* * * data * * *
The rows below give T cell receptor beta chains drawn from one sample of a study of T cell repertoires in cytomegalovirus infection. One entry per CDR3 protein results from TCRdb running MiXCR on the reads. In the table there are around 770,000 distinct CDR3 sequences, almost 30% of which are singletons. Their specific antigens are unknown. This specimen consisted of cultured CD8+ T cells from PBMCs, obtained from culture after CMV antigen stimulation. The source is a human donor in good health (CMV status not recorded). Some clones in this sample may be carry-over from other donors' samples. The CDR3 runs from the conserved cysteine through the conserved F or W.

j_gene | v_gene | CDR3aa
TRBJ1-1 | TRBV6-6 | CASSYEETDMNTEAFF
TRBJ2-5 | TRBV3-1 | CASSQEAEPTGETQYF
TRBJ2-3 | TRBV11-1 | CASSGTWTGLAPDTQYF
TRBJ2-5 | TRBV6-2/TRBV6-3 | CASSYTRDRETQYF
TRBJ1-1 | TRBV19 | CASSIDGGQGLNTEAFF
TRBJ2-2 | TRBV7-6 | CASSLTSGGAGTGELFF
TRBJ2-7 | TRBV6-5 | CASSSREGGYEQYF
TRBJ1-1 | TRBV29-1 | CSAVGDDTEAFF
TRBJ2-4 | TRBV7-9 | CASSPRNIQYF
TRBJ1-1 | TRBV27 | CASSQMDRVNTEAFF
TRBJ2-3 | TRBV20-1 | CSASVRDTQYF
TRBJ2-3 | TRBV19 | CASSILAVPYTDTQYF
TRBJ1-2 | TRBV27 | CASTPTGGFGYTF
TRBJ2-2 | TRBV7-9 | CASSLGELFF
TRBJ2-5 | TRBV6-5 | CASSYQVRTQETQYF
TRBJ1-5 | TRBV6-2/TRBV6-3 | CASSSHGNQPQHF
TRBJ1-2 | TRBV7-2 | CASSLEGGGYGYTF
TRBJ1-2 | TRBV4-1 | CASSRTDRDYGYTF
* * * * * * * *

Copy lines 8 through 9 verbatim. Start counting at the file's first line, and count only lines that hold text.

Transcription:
TRBJ2-2 | TRBV7-6 | CASSLTSGGAGTGELFF
TRBJ2-7 | TRBV6-5 | CASSSREGGYEQYF